About this artwork
This massive headdress is always worn by a man, who bears its enormous weight while performing a vigorous dance imitating the movements of various animals. Representing a powerful spiritual being, this horizontal mask combines human and animal features including a crocodile’s jaw, a woman’s face and hairdo, an antelope’s horns, a serpent’s body, and a chameleon’s tail. Today the mask is danced only during special events such as visits from dignitaries or New Year’s Day, but it was originally used to protect against crocodile attacks and other human and supernatural threats. Previously, banda (or kumbaruba) also danced on joyous occasions such as weddings and harvest and planting celebrations. Some villages owned different masks that would appear together in one performance, either sequentially or simultaneously.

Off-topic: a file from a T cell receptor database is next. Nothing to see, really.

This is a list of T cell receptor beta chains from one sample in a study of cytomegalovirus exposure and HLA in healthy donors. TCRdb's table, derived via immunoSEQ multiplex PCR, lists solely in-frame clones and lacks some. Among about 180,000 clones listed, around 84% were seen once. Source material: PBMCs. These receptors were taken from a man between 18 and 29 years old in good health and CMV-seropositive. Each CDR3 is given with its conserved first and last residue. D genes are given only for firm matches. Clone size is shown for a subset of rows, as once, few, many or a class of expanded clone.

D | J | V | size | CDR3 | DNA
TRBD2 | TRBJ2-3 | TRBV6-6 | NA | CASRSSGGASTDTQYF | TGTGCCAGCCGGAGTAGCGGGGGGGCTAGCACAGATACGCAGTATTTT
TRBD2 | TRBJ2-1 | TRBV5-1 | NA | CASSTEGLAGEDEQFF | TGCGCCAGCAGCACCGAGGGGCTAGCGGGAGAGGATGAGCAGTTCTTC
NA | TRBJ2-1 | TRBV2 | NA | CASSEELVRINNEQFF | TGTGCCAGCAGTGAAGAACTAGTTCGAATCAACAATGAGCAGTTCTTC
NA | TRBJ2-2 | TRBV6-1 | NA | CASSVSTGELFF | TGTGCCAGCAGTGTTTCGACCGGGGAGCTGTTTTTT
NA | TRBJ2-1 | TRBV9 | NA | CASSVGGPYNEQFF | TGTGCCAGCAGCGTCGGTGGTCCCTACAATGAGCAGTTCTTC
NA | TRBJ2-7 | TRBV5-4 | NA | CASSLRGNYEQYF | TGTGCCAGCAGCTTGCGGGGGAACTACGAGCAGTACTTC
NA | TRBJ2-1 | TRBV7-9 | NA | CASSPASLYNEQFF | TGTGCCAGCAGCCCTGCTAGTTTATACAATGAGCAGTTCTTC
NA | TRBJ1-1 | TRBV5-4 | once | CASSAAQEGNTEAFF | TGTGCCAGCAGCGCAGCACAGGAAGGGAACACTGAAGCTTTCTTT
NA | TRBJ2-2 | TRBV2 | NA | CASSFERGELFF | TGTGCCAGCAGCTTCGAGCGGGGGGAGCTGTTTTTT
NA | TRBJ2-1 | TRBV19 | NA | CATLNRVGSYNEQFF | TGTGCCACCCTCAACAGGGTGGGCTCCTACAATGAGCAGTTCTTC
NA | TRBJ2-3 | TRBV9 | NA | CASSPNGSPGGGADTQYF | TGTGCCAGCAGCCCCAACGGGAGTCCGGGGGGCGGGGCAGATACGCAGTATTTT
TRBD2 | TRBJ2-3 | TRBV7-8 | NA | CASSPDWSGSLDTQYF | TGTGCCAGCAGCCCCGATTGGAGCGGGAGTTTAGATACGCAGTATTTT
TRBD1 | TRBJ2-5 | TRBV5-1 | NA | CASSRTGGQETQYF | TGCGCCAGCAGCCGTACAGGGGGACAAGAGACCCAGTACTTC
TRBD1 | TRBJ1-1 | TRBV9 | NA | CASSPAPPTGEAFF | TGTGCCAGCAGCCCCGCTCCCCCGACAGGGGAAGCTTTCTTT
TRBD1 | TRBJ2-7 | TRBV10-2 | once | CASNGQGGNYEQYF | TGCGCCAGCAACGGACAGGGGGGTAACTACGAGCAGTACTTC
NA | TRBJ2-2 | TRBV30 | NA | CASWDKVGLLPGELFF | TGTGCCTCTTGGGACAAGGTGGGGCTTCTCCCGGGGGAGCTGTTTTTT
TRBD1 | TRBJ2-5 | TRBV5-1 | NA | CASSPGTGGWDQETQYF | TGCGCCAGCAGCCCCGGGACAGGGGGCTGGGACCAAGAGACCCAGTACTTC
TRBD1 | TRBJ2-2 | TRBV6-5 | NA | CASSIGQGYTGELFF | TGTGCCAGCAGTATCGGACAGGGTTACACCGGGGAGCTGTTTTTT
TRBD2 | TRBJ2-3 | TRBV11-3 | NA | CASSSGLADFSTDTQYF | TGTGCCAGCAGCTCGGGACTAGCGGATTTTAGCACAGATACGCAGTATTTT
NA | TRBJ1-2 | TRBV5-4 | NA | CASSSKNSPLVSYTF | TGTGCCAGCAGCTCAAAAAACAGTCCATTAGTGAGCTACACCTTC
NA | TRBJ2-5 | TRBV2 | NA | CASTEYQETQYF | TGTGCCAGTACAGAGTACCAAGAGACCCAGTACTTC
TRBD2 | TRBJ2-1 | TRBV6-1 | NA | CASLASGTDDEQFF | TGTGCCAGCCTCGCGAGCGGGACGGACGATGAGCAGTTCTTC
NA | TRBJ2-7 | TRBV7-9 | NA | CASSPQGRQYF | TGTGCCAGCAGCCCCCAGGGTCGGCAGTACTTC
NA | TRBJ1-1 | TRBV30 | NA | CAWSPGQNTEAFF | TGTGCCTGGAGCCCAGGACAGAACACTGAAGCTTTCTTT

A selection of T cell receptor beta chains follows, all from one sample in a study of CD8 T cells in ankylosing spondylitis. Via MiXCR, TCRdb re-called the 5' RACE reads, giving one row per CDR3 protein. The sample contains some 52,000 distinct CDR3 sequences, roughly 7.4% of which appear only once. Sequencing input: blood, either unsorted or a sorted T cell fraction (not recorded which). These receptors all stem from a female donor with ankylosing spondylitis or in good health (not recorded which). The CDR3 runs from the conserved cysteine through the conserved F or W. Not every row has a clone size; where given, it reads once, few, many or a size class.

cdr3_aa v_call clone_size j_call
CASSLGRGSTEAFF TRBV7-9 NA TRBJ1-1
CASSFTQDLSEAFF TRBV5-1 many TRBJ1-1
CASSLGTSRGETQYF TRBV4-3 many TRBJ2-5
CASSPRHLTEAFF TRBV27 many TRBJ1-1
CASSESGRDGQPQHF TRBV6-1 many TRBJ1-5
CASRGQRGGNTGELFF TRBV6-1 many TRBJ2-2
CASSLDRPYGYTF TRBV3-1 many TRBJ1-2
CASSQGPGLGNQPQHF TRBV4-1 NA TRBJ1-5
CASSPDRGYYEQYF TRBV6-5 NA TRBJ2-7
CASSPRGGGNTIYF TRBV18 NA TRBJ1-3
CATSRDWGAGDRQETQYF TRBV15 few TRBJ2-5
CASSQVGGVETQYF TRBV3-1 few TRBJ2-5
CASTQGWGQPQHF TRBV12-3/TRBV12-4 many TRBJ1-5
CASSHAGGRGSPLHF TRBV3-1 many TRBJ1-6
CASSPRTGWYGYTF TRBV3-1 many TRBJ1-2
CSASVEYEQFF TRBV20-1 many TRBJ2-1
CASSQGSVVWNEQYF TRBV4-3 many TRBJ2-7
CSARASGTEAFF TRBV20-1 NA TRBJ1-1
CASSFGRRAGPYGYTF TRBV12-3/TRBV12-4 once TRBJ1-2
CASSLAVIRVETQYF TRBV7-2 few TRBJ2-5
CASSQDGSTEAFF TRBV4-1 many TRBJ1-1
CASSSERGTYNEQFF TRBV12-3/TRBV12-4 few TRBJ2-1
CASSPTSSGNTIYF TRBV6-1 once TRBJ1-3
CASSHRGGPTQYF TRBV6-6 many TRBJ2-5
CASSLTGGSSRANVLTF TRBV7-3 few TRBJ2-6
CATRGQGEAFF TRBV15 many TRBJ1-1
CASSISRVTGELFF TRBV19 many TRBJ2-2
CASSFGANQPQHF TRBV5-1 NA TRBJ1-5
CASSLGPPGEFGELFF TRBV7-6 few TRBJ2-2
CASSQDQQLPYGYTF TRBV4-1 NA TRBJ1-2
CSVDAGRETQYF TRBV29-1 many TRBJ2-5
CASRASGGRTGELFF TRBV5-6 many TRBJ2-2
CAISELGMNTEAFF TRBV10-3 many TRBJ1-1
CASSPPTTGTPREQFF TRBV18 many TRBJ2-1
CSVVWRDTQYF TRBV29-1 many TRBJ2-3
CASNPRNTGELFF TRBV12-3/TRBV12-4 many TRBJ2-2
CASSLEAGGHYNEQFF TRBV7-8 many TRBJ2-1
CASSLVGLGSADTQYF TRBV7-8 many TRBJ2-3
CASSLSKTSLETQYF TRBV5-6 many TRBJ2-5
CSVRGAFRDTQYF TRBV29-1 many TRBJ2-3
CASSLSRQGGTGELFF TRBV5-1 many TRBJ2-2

- Helmet Mask (Banda or Kumbaduba)
- Guinea (Object made in)
- Wood and pigment
- H.: 152.4 cm (60 in.)
- Purchased with funds provided by Marilynn B. Alsdorf and the Alsdorf Foundation